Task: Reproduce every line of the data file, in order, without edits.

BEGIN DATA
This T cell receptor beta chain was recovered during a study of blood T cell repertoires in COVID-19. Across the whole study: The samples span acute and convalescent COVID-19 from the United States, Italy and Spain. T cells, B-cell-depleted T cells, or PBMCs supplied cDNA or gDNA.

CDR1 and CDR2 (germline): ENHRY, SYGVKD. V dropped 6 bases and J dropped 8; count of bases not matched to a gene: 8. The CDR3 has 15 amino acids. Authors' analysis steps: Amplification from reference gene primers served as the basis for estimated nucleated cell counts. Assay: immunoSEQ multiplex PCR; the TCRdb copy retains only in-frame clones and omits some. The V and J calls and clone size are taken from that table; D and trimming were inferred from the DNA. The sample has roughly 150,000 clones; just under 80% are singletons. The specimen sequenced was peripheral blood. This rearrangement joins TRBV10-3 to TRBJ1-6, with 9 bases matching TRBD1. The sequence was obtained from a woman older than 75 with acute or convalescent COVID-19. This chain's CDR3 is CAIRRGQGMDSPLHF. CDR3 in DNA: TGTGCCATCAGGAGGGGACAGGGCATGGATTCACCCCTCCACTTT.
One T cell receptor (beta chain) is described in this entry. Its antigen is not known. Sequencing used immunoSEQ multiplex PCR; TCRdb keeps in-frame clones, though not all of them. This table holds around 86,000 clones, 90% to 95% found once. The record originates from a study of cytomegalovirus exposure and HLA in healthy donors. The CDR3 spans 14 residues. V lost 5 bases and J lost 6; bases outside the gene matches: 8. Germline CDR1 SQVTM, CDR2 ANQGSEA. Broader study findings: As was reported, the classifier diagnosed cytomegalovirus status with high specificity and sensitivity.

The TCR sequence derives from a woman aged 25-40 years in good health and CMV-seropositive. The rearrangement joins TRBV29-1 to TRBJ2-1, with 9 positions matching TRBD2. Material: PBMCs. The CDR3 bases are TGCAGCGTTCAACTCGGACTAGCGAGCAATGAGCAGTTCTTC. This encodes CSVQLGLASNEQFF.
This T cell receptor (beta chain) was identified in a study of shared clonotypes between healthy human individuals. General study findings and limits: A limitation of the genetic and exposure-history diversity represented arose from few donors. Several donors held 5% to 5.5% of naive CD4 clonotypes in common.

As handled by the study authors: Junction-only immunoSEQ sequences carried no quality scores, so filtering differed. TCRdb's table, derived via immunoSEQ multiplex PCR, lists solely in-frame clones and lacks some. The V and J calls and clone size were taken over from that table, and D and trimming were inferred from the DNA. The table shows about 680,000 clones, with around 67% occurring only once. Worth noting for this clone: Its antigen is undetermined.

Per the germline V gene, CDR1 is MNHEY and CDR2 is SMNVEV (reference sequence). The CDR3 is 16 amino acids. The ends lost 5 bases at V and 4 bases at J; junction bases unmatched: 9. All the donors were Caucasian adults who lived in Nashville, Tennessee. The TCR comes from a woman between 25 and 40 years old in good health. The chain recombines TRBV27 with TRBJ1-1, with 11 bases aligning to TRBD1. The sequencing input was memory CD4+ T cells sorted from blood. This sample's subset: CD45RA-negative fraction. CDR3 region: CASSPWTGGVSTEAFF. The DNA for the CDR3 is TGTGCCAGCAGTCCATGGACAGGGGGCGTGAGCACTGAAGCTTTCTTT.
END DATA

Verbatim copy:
This T cell receptor beta chain was recovered during a study of blood T cell repertoires in COVID-19. Across the whole study: The samples span acute and convalescent COVID-19 from the United States, Italy and Spain. T cells, B-cell-depleted T cells, or PBMCs supplied cDNA or gDNA.

CDR1 and CDR2 (germline): ENHRY, SYGVKD. V dropped 6 bases and J dropped 8; count of bases not matched to a gene: 8. The CDR3 has 15 amino acids. Authors' analysis steps: Amplification from reference gene primers served as the basis for estimated nucleated cell counts. Assay: immunoSEQ multiplex PCR; the TCRdb copy retains only in-frame clones and omits some. The V and J calls and clone size are taken from that table; D and trimming were inferred from the DNA. The sample has roughly 150,000 clones; just under 80% are singletons. The specimen sequenced was peripheral blood. This rearrangement joins TRBV10-3 to TRBJ1-6, with 9 bases matching TRBD1. The sequence was obtained from a woman older than 75 with acute or convalescent COVID-19. This chain's CDR3 is CAIRRGQGMDSPLHF. CDR3 in DNA: TGTGCCATCAGGAGGGGACAGGGCATGGATTCACCCCTCCACTTT.
One T cell receptor (beta chain) is described in this entry. Its antigen is not known. Sequencing used immunoSEQ multiplex PCR; TCRdb keeps in-frame clones, though not all of them. This table holds around 86,000 clones, 90% to 95% found once. The record originates from a study of cytomegalovirus exposure and HLA in healthy donors. The CDR3 spans 14 residues. V lost 5 bases and J lost 6; bases outside the gene matches: 8. Germline CDR1 SQVTM, CDR2 ANQGSEA. Broader study findings: As was reported, the classifier diagnosed cytomegalovirus status with high specificity and sensitivity.

The TCR sequence derives from a woman aged 25-40 years in good health and CMV-seropositive. The rearrangement joins TRBV29-1 to TRBJ2-1, with 9 positions matching TRBD2. Material: PBMCs. The CDR3 bases are TGCAGCGTTCAACTCGGACTAGCGAGCAATGAGCAGTTCTTC. This encodes CSVQLGLASNEQFF.
This T cell receptor (beta chain) was identified in a study of shared clonotypes between healthy human individuals. General study findings and limits: A limitation of the genetic and exposure-history diversity represented arose from few donors. Several donors held 5% to 5.5% of naive CD4 clonotypes in common.

As handled by the study authors: Junction-only immunoSEQ sequences carried no quality scores, so filtering differed. TCRdb's table, derived via immunoSEQ multiplex PCR, lists solely in-frame clones and lacks some. The V and J calls and clone size were taken over from that table, and D and trimming were inferred from the DNA. The table shows about 680,000 clones, with around 67% occurring only once. Worth noting for this clone: Its antigen is undetermined.

Per the germline V gene, CDR1 is MNHEY and CDR2 is SMNVEV (reference sequence). The CDR3 is 16 amino acids. The ends lost 5 bases at V and 4 bases at J; junction bases unmatched: 9. All the donors were Caucasian adults who lived in Nashville, Tennessee. The TCR comes from a woman between 25 and 40 years old in good health. The chain recombines TRBV27 with TRBJ1-1, with 11 bases aligning to TRBD1. The sequencing input was memory CD4+ T cells sorted from blood. This sample's subset: CD45RA-negative fraction. CDR3 region: CASSPWTGGVSTEAFF. The DNA for the CDR3 is TGTGCCAGCAGTCCATGGACAGGGGGCGTGAGCACTGAAGCTTTCTTT.